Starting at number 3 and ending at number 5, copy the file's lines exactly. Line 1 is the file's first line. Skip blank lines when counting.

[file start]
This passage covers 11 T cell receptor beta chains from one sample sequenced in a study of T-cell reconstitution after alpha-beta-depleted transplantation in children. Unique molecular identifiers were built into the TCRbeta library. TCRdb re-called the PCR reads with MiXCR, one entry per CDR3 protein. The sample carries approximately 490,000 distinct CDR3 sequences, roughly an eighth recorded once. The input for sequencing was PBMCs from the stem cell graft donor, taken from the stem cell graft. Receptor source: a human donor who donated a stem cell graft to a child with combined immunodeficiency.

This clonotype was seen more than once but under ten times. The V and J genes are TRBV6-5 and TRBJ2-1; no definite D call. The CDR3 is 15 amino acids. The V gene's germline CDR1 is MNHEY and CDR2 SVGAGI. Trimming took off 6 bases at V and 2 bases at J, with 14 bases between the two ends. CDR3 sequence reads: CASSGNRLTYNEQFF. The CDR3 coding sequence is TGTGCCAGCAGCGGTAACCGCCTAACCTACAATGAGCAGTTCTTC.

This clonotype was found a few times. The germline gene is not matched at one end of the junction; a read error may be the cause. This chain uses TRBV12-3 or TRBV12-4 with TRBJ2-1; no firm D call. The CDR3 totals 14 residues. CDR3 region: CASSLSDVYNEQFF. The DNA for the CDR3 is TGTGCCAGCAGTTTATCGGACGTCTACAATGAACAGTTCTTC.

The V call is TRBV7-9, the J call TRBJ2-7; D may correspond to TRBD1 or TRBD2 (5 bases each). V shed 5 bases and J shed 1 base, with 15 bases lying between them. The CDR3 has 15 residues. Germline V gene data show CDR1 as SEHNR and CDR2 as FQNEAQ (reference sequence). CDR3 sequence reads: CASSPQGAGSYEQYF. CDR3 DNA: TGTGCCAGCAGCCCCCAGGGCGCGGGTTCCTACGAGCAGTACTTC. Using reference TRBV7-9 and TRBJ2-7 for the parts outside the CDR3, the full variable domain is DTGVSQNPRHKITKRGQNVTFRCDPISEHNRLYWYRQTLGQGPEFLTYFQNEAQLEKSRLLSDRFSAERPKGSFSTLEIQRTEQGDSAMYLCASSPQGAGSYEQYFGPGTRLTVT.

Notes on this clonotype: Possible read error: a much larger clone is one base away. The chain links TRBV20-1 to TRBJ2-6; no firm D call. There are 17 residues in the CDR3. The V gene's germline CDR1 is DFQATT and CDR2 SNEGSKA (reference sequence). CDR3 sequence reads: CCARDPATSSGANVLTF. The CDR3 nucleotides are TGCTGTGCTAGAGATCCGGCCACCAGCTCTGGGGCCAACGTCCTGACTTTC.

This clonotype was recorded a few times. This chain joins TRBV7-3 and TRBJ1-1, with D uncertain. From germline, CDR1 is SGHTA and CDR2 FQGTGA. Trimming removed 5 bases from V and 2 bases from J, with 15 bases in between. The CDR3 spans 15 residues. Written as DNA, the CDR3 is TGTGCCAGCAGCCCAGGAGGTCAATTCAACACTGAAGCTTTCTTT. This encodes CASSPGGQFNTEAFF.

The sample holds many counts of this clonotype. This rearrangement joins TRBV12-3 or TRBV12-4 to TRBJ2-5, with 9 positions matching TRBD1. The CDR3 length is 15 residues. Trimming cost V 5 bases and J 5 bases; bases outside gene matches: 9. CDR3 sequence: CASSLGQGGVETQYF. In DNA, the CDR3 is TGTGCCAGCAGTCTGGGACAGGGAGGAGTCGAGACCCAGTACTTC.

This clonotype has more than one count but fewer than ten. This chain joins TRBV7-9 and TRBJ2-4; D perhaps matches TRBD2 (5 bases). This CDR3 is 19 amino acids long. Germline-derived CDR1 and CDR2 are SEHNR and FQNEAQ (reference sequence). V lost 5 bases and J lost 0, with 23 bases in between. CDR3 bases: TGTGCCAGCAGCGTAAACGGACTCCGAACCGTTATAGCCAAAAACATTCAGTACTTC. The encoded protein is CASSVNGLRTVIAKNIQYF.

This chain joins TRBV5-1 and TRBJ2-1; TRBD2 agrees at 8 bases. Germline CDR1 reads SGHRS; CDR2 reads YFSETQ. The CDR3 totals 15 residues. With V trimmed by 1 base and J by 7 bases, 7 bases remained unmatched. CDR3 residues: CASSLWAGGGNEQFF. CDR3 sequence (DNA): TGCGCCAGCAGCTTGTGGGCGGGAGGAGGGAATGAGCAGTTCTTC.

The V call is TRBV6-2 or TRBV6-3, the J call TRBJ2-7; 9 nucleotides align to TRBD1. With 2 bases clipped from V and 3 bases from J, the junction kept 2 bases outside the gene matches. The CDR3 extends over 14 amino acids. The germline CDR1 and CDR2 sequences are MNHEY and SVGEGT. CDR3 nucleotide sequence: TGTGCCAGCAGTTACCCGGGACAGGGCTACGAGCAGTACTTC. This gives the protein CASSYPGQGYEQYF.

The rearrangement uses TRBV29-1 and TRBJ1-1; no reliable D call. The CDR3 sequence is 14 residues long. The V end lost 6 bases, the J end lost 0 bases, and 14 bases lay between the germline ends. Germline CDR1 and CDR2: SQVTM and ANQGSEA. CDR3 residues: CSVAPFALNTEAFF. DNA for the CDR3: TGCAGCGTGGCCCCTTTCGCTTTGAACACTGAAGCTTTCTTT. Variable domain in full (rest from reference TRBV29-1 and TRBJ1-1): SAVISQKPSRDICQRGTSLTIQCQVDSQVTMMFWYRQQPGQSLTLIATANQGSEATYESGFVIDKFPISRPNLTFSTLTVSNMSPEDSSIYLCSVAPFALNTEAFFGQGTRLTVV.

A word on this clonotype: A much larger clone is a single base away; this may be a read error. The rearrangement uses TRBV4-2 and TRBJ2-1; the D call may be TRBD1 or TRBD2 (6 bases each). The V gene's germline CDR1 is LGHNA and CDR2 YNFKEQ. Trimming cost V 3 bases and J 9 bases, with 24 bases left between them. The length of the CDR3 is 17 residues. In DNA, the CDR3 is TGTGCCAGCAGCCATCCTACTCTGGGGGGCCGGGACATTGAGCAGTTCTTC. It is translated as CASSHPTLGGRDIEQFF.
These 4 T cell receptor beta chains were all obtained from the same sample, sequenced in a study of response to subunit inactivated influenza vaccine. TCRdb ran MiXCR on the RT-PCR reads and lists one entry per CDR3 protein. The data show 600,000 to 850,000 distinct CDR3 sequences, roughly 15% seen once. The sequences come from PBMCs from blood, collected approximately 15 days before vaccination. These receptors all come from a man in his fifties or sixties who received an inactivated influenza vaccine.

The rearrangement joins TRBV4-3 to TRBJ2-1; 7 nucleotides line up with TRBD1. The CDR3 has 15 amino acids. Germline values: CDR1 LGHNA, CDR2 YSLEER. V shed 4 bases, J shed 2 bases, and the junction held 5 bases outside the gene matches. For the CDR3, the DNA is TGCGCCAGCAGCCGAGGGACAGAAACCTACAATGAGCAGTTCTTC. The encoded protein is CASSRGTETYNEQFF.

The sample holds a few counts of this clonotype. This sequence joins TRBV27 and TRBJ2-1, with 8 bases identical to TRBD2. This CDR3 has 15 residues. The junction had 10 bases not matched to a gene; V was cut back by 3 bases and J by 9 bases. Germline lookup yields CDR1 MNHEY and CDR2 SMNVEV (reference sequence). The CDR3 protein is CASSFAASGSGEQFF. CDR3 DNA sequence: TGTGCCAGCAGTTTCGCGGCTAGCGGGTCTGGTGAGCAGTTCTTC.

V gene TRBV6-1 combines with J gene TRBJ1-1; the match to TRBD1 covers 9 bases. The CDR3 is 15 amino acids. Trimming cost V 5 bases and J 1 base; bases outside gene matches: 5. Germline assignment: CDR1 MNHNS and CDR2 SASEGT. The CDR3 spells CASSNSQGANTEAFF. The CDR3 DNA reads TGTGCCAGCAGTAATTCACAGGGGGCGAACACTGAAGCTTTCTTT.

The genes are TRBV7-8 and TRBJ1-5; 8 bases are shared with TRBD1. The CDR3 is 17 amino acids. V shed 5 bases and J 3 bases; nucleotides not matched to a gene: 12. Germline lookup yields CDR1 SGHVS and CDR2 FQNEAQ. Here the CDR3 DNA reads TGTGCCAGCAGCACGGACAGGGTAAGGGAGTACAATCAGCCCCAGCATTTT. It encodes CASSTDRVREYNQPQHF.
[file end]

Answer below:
This clonotype was found a few times. The germline gene is not matched at one end of the junction; a read error may be the cause. This chain uses TRBV12-3 or TRBV12-4 with TRBJ2-1; no firm D call. The CDR3 totals 14 residues. CDR3 region: CASSLSDVYNEQFF. The DNA for the CDR3 is TGTGCCAGCAGTTTATCGGACGTCTACAATGAACAGTTCTTC.

The V call is TRBV7-9, the J call TRBJ2-7; D may correspond to TRBD1 or TRBD2 (5 bases each). V shed 5 bases and J shed 1 base, with 15 bases lying between them. The CDR3 has 15 residues. Germline V gene data show CDR1 as SEHNR and CDR2 as FQNEAQ (reference sequence). CDR3 sequence reads: CASSPQGAGSYEQYF. CDR3 DNA: TGTGCCAGCAGCCCCCAGGGCGCGGGTTCCTACGAGCAGTACTTC. Using reference TRBV7-9 and TRBJ2-7 for the parts outside the CDR3, the full variable domain is DTGVSQNPRHKITKRGQNVTFRCDPISEHNRLYWYRQTLGQGPEFLTYFQNEAQLEKSRLLSDRFSAERPKGSFSTLEIQRTEQGDSAMYLCASSPQGAGSYEQYFGPGTRLTVT.

Notes on this clonotype: Possible read error: a much larger clone is one base away. The chain links TRBV20-1 to TRBJ2-6; no firm D call. There are 17 residues in the CDR3. The V gene's germline CDR1 is DFQATT and CDR2 SNEGSKA (reference sequence). CDR3 sequence reads: CCARDPATSSGANVLTF. The CDR3 nucleotides are TGCTGTGCTAGAGATCCGGCCACCAGCTCTGGGGCCAACGTCCTGACTTTC.